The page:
Four Supreme Court decisions show why Anthony Kennedy replacement decision is critical: Ted Diadiun

July 4, 2018 GMT

Four Supreme Court decisions show why Anthony Kennedy replacement decision is critical: Ted Diadiun

CLEVELAND -- When Donald Trump shocked the country, left and right, by getting himself elected president 20 months ago, fully one-quarter of the people who voted for him said they did so because the next president would nominate at least one Supreme Court justice, and probably more.

Whether they liked him or not, and many did not, they liked the idea of Hillary Clinton determining the future of the court – and thus our constitutional government – even less.

So while Trump as president has scarcely become more likable in the months since his election, the events of the last couple of weeks have underlined the principles for which that 26 percent, noses held or not, cast their ballots in November 2016.

And now their moment is at hand.

Justice Anthony Kennedy’s announcement last week that he plans to retire at the end of July, and the prospect of Trump selecting a replacement in the mold of his first successful nominee, Neil Gorsuch, has dominated the news, perhaps rightly.

But we shouldn’t let that news deflect our attention from why the choice of Kennedy’s successor is critical: the four recent decisions that dramatically reaffirmed the court’s fealty to the Constitution – specifically to the separate roles of our three branches of government, and to the First Amendment.

All were decided by 5-4 margins, with Kennedy and Gorsuch on the prevailing side in each. And in all four, by that critically thin margin, the majority refused to violate citizens’ freedom of speech, or to usurp the authority of the other two branches. Meanwhile, the four liberal justices voted to expand their roles – substituting their own opinions and values for the authority that the Constitution assigns to the executive and legislative branches and to the people.

Seldom has the difference between the court’s opposing factions been more stark. Consider the freedoms preserved in the following:

Hawaii v. Trump: The so-called “Muslim travel ban” case, resulting from the president’s order restricting travel to the United States from eight countries, six of which are mainly Muslim. The court did not take a position on the order; it affirmed that issuing the order was within the constitutional authority of the president, duly elected and answerable to the people.

Husted v. A. Philip Randolph Institute: The attempt by advocacy groups to vacate the state of Ohio’s practice of purging the voter rolls of those who didn’t vote or confirm their residency over a six-year period. The court did not take a position on the wisdom of the practice; it ruled that Ohio was not in violation of federal voting rights law, and that the state has the authority to enforce uniform, nondiscriminatory voter registration procedures in the way it sees fit.

Janus v. AFSCME: A lawsuit by an Illinois public employee who was forced -- as are all public employees in 22 states (including Ohio) who decline to join a union -- to pay union “agency fees” that go not only toward collective bargaining but also to support candidates and policies they might oppose. The court ruled that the state law violated their right to speak or withhold speech regarding candidates and causes they support or oppose, and it freed government employees from being ordered to pay these fees.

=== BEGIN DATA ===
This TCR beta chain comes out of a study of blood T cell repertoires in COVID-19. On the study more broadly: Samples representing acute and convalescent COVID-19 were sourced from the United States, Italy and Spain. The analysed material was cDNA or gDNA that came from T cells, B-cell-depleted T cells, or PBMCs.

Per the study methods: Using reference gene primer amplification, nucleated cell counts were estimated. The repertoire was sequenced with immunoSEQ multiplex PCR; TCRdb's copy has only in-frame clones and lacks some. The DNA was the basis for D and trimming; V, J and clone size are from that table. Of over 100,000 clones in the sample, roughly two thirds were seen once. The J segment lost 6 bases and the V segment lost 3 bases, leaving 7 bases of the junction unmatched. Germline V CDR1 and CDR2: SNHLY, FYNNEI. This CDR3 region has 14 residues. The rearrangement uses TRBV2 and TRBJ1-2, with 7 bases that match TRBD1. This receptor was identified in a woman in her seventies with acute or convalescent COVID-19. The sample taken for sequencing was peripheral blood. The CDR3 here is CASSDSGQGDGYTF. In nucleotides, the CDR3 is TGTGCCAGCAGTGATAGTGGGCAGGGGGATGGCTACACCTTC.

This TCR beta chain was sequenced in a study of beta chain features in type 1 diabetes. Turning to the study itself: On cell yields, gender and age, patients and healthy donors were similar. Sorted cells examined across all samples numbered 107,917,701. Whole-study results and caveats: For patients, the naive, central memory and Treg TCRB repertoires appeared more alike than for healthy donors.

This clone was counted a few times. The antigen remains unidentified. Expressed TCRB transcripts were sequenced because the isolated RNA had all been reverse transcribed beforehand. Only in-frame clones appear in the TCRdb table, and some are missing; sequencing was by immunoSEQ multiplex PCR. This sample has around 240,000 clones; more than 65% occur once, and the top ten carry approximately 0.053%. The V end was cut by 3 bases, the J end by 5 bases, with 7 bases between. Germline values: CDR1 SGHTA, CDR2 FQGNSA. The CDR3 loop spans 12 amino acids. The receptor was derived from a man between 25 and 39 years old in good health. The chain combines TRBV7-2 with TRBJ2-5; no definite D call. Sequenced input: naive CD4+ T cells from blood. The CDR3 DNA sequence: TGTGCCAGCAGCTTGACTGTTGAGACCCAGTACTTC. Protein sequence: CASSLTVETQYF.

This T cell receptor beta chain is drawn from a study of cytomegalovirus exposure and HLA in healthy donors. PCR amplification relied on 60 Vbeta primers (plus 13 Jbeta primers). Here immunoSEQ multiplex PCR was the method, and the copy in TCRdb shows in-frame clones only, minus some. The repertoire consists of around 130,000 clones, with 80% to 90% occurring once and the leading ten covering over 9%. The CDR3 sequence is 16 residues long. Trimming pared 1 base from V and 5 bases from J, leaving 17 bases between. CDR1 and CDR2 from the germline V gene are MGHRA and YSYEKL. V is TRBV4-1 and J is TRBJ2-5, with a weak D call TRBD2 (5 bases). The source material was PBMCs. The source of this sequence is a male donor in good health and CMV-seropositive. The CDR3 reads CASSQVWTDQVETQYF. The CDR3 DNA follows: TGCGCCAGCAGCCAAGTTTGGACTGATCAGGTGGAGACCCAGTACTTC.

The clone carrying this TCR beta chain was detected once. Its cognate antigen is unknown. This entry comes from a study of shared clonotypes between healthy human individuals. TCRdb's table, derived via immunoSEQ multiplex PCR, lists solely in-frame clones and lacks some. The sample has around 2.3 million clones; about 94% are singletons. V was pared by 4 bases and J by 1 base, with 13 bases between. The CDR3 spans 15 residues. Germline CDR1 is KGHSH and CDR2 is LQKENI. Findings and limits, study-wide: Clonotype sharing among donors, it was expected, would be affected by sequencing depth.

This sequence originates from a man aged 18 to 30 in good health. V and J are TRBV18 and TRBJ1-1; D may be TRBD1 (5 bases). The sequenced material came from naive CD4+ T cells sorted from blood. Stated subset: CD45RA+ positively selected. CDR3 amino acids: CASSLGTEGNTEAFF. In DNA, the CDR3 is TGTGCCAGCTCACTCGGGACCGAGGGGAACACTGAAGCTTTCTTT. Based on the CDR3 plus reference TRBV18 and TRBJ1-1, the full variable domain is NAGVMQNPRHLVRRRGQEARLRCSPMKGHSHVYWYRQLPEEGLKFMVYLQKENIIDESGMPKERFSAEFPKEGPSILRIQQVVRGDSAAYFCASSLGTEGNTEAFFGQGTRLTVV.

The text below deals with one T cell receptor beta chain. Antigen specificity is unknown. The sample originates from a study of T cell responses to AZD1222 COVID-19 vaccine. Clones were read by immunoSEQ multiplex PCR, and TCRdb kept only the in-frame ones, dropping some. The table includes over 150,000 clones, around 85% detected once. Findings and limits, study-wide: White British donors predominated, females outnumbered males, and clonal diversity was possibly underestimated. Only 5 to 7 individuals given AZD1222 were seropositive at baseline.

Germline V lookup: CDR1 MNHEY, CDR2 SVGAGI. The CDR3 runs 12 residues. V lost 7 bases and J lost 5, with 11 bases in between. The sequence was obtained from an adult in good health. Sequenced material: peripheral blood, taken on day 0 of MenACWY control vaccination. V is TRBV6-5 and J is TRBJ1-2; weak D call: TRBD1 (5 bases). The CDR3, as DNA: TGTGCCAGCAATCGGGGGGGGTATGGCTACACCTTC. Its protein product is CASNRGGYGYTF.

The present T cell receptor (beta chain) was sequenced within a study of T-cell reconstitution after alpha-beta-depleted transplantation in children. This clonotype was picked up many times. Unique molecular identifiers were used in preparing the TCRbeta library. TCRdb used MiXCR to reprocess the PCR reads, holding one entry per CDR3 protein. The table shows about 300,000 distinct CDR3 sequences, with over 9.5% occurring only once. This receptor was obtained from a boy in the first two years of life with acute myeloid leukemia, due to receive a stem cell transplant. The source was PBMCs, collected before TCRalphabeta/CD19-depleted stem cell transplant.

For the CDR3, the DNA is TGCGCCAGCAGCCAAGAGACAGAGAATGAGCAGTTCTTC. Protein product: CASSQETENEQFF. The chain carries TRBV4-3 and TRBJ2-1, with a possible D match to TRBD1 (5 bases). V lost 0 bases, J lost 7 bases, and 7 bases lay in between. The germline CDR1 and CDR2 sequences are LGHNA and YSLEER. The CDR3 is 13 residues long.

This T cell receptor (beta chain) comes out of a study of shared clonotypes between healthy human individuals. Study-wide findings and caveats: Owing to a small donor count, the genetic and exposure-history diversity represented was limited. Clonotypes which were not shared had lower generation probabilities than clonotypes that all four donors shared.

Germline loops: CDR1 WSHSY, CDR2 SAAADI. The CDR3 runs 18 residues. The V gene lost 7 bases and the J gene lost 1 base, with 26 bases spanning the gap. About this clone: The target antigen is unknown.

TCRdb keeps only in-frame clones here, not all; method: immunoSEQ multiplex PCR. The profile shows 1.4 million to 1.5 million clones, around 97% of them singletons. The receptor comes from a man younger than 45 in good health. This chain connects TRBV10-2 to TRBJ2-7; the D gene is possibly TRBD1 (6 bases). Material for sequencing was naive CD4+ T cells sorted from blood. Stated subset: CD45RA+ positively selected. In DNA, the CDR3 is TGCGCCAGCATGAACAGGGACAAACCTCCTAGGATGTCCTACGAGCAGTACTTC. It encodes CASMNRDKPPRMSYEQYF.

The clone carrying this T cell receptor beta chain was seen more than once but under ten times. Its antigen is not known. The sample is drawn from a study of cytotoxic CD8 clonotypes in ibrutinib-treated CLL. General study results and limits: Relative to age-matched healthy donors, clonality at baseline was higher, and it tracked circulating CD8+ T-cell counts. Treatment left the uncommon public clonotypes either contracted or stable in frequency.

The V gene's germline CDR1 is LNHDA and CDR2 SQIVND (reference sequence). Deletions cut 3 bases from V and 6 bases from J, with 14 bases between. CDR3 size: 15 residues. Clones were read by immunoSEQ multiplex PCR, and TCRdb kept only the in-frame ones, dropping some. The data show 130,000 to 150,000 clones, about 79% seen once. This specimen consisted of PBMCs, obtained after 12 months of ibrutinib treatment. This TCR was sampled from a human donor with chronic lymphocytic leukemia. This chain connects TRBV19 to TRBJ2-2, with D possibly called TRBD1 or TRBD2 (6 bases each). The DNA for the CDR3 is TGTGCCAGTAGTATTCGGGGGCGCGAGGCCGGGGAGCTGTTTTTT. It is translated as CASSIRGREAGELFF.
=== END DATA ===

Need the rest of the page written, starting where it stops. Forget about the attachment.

National Institute of Family and Life Advocates v. Becerra: Another First Amendment case, in which the court vacated a California state law that forced anti-abortion organizations and support centers to post information about how to obtain a state-funded abortion. The court ruled that compelling a religious organization to express a message that violates its convictions, and advocates the very thing it was created to oppose, was an abridgment of its right to freedom of speech.

The arguments raised by the people who were unhappy with these rulings are instructive, revealing a fundamental misunderstanding of the Supreme Court’s role.

The five-justice majority has been accused of being anti-Muslim, anti-union, anti-minority and anti-abortion. All that might be true. Or, the five might be pro- all those things. Their personal biases are irrelevant. At least, they should be.

It doesn’t matter how an individual justice feels about the travel ban. What matters is that a justice of the U.S. Supreme Court recognizes that he or she is not in charge of regulating national security issues ... the elected executive branch is.

It doesn’t matter how an individual justice believes a state’s voter registration rolls should be maintained. What matters is that the justice upholds the constitutional authority of the elected state legislators to make those decisions so long as they are made in a nondiscriminatory fashion.

It doesn’t matter how an individual justice feels about unions or abortion. What matters is that the justice recognizes that the constitutional guarantee of freedom of speech prevents the government from ordering citizens to support those institutions with their words or their financial contributions.

I wish there were better terms for categorizing the opposing judicial philosophies than “liberal” and “conservative.” The impact of how they see their responsibilities lie well outside the usual political parameters.

Whatever name you assign to it, however, it will be better for our system of government if Kennedy’s replacement turns out to be someone who sees his or her role as guardian of the Constitution – not as someone whose job it is to decide how the rest of us should live.

Ted Diadiun is a member of the editorial board of cleveland.com and The Plain Dealer.


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